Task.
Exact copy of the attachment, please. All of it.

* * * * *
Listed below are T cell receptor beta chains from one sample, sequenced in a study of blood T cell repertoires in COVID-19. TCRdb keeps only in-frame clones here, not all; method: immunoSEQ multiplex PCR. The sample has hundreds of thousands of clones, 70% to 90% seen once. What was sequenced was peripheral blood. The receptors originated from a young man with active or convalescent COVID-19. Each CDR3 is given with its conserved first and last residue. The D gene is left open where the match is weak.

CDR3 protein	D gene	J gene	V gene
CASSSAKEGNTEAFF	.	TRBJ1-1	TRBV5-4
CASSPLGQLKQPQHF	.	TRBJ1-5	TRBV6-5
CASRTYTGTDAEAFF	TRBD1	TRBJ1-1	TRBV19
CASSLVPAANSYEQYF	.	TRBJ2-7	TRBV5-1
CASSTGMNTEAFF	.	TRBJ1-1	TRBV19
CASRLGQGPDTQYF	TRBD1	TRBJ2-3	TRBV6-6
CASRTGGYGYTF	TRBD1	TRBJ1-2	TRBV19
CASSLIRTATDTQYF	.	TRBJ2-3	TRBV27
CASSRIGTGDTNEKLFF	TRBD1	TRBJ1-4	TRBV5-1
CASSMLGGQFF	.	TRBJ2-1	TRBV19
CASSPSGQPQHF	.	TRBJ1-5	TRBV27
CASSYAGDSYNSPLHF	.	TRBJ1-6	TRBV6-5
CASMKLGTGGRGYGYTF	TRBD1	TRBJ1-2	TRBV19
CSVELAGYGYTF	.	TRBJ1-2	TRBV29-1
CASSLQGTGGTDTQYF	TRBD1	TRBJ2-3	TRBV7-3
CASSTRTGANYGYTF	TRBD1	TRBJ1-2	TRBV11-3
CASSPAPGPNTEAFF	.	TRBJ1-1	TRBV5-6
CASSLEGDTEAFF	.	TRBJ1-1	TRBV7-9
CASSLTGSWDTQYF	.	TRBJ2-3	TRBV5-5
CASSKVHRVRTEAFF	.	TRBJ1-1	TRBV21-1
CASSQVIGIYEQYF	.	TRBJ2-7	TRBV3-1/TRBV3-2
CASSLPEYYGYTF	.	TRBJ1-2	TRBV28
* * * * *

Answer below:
Listed below are T cell receptor beta chains from one sample, sequenced in a study of blood T cell repertoires in COVID-19. TCRdb keeps only in-frame clones here, not all; method: immunoSEQ multiplex PCR. The sample has hundreds of thousands of clones, 70% to 90% seen once. What was sequenced was peripheral blood. The receptors originated from a young man with active or convalescent COVID-19. Each CDR3 is given with its conserved first and last residue. The D gene is left open where the match is weak.

CDR3 protein	D gene	J gene	V gene
CASSSAKEGNTEAFF	.	TRBJ1-1	TRBV5-4
CASSPLGQLKQPQHF	.	TRBJ1-5	TRBV6-5
CASRTYTGTDAEAFF	TRBD1	TRBJ1-1	TRBV19
CASSLVPAANSYEQYF	.	TRBJ2-7	TRBV5-1
CASSTGMNTEAFF	.	TRBJ1-1	TRBV19
CASRLGQGPDTQYF	TRBD1	TRBJ2-3	TRBV6-6
CASRTGGYGYTF	TRBD1	TRBJ1-2	TRBV19
CASSLIRTATDTQYF	.	TRBJ2-3	TRBV27
CASSRIGTGDTNEKLFF	TRBD1	TRBJ1-4	TRBV5-1
CASSMLGGQFF	.	TRBJ2-1	TRBV19
CASSPSGQPQHF	.	TRBJ1-5	TRBV27
CASSYAGDSYNSPLHF	.	TRBJ1-6	TRBV6-5
CASMKLGTGGRGYGYTF	TRBD1	TRBJ1-2	TRBV19
CSVELAGYGYTF	.	TRBJ1-2	TRBV29-1
CASSLQGTGGTDTQYF	TRBD1	TRBJ2-3	TRBV7-3
CASSTRTGANYGYTF	TRBD1	TRBJ1-2	TRBV11-3
CASSPAPGPNTEAFF	.	TRBJ1-1	TRBV5-6
CASSLEGDTEAFF	.	TRBJ1-1	TRBV7-9
CASSLTGSWDTQYF	.	TRBJ2-3	TRBV5-5
CASSKVHRVRTEAFF	.	TRBJ1-1	TRBV21-1
CASSQVIGIYEQYF	.	TRBJ2-7	TRBV3-1/TRBV3-2
CASSLPEYYGYTF	.	TRBJ1-2	TRBV28